On Sunday, a woman journalist had to go through virtual hell in Kashmir, reported The Telegraph. Rifat Mohidin was deeply scared on Sunday when the police rained its batons on her car as she sat inside, crying through it all; when all she did was just ask the policemen not to be rude to her. She is a correspondent for The Tribune, based in Chandigarh. She had abuses being hurled at her for the simple mistake of expecting somebody to be polite, reported The Telegraph.
“I had never before heard the kind of abuses they hurled at me. They battered my car with their batons, although the windows were spared. I started crying but none dared come to my rescue. I’m still in shock. I have already had a tough time convincing my family that I was safe as a journalist even during these times. If I tell them what happened today, they might not allow me to continue,” Rifat told The Telegraph. Rifat said that on her way, she was stopped at 15 points even though it was just a 3km stretch from Rajbagh to the media centre.
“At Jahangir Chowk, the security forces were adamant that I should return. I urged them not to be rude to me. This infuriated them and what followed was hell. For several minutes they kept hitting my car and abused me and my family. “I told them I had a curfew pass but they would not listen. I did not know what to do. Eventually, one CRPF man was kind enough to ask me to drive on. I parked my car somewhere and was in tears all the way to the media centre.” she shared with The Telegraph. Even though people noticed, with so many curfews and so many horror stories floating about the army; everybody was scared to help. She heard people say it was ‘zulm’ but they were too fearful to help.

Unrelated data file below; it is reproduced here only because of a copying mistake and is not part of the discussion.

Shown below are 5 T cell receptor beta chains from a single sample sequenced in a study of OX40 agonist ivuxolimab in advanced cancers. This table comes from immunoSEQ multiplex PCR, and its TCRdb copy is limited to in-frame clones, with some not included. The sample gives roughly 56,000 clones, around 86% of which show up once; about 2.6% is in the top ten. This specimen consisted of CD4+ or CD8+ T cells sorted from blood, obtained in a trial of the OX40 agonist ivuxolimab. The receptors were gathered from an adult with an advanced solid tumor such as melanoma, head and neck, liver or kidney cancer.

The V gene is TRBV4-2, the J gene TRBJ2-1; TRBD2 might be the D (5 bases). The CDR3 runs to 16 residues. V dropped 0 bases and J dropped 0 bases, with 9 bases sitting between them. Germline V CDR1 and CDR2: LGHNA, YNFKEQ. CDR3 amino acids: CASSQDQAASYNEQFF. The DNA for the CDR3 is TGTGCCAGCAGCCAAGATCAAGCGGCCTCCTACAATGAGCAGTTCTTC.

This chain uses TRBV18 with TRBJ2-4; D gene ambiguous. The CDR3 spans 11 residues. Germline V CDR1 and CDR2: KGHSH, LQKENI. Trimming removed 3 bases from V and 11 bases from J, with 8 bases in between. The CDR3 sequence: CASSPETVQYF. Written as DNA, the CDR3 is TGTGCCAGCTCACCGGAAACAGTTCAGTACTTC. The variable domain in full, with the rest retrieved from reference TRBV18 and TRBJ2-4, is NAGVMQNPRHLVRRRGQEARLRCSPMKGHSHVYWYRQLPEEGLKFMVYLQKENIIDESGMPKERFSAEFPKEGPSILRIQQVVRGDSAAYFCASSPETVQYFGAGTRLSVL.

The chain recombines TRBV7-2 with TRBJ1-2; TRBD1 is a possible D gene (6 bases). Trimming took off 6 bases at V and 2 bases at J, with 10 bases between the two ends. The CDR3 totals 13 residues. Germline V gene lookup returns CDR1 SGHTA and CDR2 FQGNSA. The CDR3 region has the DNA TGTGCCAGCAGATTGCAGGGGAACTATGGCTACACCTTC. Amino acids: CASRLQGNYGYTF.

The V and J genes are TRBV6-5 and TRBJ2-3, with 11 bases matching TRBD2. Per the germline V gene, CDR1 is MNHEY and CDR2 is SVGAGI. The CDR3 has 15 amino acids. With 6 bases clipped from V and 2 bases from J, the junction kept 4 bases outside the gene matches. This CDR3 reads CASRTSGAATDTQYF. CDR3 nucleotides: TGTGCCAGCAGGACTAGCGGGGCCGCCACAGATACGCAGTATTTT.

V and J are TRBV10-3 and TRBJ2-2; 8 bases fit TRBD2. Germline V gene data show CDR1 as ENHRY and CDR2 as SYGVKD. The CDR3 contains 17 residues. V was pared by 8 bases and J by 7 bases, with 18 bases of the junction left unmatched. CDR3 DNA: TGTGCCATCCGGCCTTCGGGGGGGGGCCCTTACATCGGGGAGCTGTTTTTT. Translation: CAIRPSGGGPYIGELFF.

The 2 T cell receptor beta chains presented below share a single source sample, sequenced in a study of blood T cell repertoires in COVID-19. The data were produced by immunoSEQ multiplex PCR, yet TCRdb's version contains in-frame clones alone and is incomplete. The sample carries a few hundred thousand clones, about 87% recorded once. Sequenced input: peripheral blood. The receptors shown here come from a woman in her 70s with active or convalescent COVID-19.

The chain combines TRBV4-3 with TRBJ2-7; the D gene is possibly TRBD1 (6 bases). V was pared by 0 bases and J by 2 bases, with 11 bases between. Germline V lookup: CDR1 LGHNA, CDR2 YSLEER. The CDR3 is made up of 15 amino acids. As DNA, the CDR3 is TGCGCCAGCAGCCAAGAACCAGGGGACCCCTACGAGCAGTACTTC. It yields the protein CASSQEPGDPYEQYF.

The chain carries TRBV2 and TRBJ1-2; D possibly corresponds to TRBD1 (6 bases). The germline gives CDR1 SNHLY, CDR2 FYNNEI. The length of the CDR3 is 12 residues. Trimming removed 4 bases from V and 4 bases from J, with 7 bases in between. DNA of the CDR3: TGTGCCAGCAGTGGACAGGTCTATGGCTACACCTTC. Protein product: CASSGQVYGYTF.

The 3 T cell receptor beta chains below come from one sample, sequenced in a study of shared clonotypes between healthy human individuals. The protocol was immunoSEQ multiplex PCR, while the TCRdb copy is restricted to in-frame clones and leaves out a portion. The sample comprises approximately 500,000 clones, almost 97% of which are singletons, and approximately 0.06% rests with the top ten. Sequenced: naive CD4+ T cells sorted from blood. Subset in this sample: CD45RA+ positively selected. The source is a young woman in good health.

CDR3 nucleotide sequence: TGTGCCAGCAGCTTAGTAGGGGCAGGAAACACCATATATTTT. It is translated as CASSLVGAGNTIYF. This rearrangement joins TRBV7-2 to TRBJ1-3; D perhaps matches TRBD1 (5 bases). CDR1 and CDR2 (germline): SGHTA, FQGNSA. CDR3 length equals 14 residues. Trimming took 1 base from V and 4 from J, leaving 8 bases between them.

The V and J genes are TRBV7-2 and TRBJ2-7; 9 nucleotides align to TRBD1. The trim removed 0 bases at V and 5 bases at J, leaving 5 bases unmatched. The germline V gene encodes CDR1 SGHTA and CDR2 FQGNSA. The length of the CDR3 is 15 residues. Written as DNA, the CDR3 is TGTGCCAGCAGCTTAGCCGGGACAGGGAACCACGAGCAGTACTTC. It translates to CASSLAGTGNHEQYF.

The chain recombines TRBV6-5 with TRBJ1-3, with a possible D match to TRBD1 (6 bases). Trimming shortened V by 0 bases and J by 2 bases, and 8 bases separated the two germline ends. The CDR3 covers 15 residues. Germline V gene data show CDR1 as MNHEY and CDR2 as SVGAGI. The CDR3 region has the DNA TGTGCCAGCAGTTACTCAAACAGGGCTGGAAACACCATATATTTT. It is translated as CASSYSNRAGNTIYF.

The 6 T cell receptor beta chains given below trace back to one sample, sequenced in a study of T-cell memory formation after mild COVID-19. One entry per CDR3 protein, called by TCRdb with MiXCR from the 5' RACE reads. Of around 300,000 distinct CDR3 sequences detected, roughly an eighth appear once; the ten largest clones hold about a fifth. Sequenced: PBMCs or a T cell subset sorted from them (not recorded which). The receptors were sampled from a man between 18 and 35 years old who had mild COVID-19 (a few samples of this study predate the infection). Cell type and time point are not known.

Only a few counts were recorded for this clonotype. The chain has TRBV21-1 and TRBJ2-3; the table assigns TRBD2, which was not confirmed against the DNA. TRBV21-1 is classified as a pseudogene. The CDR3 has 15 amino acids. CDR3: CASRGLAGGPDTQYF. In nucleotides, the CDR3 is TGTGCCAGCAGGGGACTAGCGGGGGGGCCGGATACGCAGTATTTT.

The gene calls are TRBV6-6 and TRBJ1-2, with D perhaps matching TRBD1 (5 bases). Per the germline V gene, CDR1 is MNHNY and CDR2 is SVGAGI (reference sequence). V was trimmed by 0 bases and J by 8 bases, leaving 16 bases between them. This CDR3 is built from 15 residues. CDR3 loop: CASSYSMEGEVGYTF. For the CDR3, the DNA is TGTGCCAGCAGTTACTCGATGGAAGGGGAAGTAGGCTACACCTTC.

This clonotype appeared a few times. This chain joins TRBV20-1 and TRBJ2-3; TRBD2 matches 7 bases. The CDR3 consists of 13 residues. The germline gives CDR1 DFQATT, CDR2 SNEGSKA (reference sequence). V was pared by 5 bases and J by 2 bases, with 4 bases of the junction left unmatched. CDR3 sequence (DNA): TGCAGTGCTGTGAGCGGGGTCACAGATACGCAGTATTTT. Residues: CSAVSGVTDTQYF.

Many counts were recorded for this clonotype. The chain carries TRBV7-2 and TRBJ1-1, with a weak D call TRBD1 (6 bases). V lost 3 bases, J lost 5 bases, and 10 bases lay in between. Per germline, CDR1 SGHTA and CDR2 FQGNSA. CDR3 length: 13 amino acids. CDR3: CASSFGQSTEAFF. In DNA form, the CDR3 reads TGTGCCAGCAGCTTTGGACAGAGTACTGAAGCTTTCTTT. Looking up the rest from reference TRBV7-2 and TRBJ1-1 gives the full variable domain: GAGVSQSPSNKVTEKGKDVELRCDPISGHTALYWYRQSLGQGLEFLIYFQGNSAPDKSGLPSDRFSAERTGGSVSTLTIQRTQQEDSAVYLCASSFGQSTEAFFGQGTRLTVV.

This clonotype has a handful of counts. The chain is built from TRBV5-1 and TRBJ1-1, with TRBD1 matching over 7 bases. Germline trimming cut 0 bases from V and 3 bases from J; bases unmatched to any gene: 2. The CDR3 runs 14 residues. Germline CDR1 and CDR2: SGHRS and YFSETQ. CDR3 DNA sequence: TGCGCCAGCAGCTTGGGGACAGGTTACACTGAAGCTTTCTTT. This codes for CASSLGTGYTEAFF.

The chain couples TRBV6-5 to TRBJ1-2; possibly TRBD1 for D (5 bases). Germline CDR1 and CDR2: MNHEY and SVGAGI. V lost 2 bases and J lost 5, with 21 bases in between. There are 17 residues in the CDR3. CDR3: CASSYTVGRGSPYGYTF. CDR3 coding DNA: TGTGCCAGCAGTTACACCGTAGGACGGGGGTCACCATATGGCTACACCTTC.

As times are already restrictive and stifling in Kashmir, with many journalists still waiting on their “curfew passes”, it has now become scary, especially for journalists.
Since the Valley’s August 5 lockdown, most media personnel have to wait in queues at the media centre to use the only available Internet and mobile facilities. The dozen-odd women reporters in the Valley face the same, if not more challenges as their male colleagues.
Previously, a woman journalist who works for an international TV channel was abused at by the forces, when they saw the cameraman accompanying her filming a few shots at Nowhatta in Srinagar’s old quarters. According to The Telegraph, Sunday, September 8 was perhaps the worst day for the Valley’s journalists, with the administration clamping the tightest restrictions since August 5.
According to The Telegraph, a spokesperson for the Valley’s Women Journalist Association said journalists in the region “often face disrespect and abuses at the hands of government forces. (The association) highly condemns the tactics used by government forces and calls for stern action by the police department. We also call upon the police department to issue a circular (saying) journalists (should) be allowed to perform their job hassle-free.”
The association pointed out that a few men were harassed and beaten up by the forces in Zadibal when they were covering processions during Muharram. This phenomenon of journalists receiving harassment and misdemeanour by government forces, is highly condemnable. Despite valid ID proof and curfew passes, journalists are not (being) allowed free and smooth movement, the association said, as per The Telegraph report.